Yesterday, public school advocates rallied at the New York state capitol to call for full state funding of public education. Participants held “R.I.P.” tombstone signs of the programs, classes, staff and resources that their schools have had to cut over the past five years—arts, languages, small class sizes, academic support services, magnet programs. All the things that serve what politicians like to call “21st century skills.”
The city of Albany’s school district is facing a $6.2 million budget deficit next year, thanks to a combination of reduced state aid, funding being bled off to charter schools (with yet another one proposed), and an arbitrary tax cap above which a super majority is needed to pass the budget. Not mention being supposed to roll out a whole new set of standards and the testing that goes with them.
The proposed cuts to school programs and staffing have Albany public school parents in panic, as well they should.
Now, there’s a place for healthy discussion about our priorities within a budget, and there will always be some trade-offs because funds won’t be unlimited. Money is no cure-all if not well applied, but not enough funds is a guaranteed problem.
If parents are roused by the fear of cuts to beloved programs to start asking questions such as why administrator raises aren’t on the list of potential cuts, that’s a good thing. What should be done about the deficit is a bigger and more complicated question than I can address right now, and I’m not going to say that the right decisions are always being proposed.
But as we have those conversations, let’s not forget that the major problem is the existence of that deficit: Despite pretty words, our school systems are being systematically starved. Thanks to the state’s “gap elimination adjustment,” school aid is still millions of dollars below 2008–2009 levels, and costs have not, shall we say, gone down. In Albany, specifically, this carries a particular sting, since our taxpayers bear a higher burden trying to fund our schools due to the huge amount of tax-exempt property within our borders, which is largely the state’s. Not to put too fine a point on it, the state owes us.
Not to mention that funding school systems by local property tax is an inherently inequitable method of funding it in the first place, only exacerbated by the tax cap. A wealthy town with a low tax rate and strong tax base can easily vote to override the property tax cap; struggling cities on whom those wealthy towns rely for services, jobs, culture, and the care and education of their region’s low-wage workers, have a harder time. State education aid is supposed to add a measure of fairness to this system by smoothing out the extreme disparities somewhat; it doesn’t go far enough.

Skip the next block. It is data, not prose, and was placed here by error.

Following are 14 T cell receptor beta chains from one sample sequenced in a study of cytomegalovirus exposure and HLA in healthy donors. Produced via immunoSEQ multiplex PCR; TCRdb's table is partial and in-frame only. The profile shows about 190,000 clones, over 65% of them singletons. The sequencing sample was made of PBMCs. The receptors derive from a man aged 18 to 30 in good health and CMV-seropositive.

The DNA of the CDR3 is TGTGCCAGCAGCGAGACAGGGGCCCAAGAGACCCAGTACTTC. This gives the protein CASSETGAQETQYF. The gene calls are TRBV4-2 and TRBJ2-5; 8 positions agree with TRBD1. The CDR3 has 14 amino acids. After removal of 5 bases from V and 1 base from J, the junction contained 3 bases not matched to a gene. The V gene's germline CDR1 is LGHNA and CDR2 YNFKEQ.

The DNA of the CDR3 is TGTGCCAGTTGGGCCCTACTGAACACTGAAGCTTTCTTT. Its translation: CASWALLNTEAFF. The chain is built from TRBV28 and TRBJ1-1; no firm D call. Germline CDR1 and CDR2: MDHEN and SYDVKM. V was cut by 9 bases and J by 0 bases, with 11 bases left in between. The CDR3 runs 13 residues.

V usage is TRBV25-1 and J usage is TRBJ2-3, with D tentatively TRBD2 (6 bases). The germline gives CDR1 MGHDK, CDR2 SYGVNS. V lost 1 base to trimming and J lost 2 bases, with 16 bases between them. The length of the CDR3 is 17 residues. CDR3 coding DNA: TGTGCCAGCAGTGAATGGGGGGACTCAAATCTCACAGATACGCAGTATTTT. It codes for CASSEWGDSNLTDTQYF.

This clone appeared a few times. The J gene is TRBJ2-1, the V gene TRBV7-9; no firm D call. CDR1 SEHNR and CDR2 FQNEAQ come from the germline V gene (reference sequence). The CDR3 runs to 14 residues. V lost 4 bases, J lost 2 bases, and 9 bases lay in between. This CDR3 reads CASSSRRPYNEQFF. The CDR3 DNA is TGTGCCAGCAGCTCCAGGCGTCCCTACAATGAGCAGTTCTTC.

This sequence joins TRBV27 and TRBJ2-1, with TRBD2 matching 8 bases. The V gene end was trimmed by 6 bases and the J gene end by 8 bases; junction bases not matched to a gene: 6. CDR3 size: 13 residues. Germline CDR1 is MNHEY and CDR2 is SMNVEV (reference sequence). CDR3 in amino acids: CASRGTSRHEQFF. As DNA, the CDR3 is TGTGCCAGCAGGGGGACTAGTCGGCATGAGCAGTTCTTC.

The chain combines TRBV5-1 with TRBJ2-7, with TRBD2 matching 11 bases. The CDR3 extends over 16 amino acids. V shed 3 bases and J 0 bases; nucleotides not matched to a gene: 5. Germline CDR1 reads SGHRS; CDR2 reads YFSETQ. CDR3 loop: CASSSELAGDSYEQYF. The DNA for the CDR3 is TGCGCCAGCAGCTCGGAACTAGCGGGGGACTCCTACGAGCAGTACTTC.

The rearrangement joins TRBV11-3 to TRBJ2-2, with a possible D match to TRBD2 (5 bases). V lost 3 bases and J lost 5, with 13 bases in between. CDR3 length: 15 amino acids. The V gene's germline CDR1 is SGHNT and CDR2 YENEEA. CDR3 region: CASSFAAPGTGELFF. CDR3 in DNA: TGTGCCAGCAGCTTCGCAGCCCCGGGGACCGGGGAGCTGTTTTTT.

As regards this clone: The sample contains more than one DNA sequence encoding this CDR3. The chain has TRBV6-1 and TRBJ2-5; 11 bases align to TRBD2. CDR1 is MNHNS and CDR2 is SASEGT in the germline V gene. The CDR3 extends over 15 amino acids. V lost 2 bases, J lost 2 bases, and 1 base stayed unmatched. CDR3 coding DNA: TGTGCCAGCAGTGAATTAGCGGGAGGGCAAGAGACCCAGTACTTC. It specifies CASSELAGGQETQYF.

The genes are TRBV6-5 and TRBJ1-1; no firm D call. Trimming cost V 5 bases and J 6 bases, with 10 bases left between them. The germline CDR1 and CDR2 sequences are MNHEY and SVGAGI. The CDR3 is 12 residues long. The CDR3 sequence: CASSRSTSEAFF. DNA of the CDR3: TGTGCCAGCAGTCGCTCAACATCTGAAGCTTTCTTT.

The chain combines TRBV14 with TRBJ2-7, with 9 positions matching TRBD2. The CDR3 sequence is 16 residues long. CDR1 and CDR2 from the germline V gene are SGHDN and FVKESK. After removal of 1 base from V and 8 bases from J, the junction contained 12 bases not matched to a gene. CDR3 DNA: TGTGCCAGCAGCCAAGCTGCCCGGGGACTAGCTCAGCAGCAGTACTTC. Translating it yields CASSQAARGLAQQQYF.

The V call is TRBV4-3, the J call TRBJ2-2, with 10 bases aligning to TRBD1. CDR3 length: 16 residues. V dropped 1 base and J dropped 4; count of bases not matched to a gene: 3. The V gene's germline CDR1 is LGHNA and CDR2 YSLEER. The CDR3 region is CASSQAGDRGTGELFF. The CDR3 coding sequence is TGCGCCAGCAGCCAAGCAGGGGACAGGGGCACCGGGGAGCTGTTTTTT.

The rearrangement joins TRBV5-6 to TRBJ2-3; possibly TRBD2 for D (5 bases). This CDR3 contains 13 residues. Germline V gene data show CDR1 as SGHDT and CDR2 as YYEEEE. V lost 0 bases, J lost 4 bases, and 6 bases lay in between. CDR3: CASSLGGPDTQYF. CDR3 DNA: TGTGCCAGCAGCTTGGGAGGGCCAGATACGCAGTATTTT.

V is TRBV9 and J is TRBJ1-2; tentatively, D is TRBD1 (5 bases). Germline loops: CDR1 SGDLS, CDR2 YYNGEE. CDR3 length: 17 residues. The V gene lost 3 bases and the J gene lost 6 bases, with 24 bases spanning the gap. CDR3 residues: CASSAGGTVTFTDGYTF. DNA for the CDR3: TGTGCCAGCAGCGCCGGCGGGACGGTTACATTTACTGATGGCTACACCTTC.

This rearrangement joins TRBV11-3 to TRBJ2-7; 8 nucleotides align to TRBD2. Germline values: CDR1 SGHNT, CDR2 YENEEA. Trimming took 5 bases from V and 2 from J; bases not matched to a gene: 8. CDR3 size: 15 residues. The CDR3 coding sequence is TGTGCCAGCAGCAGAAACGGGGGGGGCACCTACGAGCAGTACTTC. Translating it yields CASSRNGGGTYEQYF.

Add to that that the city of Albany has far, far more than its fair share of charter schools, and you have a school district that is being hamstrung in trying to do its job. Study after study shows that the minority of charters that do produce better results than their public counterparts do so because their demographics are different—they have few special education students, fewer English language learners, higher levels of motivated parents, and many unofficially force out students who aren’t performing to improve their graduation rates. But they are costing the district $35 million a year.
Oh, and elementary school enrollment is up, as staff are being cut left and right.
Forcing further cuts and reorganizations on cash-strapped school districts, especially those serving overwhelming low-income populations, and then punishing them when those families with choices flee and those who remain struggle to thrive and learn (as measured by distinctly non–21st century style standardized testing regimes) is sick and twisted.
Cuomo’s budget includes property tax breaks for the wealthy and a tax break for manufacturers north of Poughkeepsie, among other measures. But in a recent study of the fastest growing companies about their location decisions, only 5 percent even mentioned taxes. Their top concern? “Talent.” (Also very high: being in a place they and their top talent want to live, which incidentally includes school systems they want to send their kids to.)
If we want to strengthen New York’s economy, we need to give our school systems the resources they need to continue what’s working and make intentional, careful plans, to replace what isn’t. The kind of desperate “What can we get away with dropping?” going on here and in too many other places doesn’t create any kind of “efficiency.” It just reinforces existing inequities and smacks of the old joke “beatings will continue until morale improves.”
(This column was originally published in Metroland, the Capital Region of New York’s former alt-weekly, on March 12, 2014.)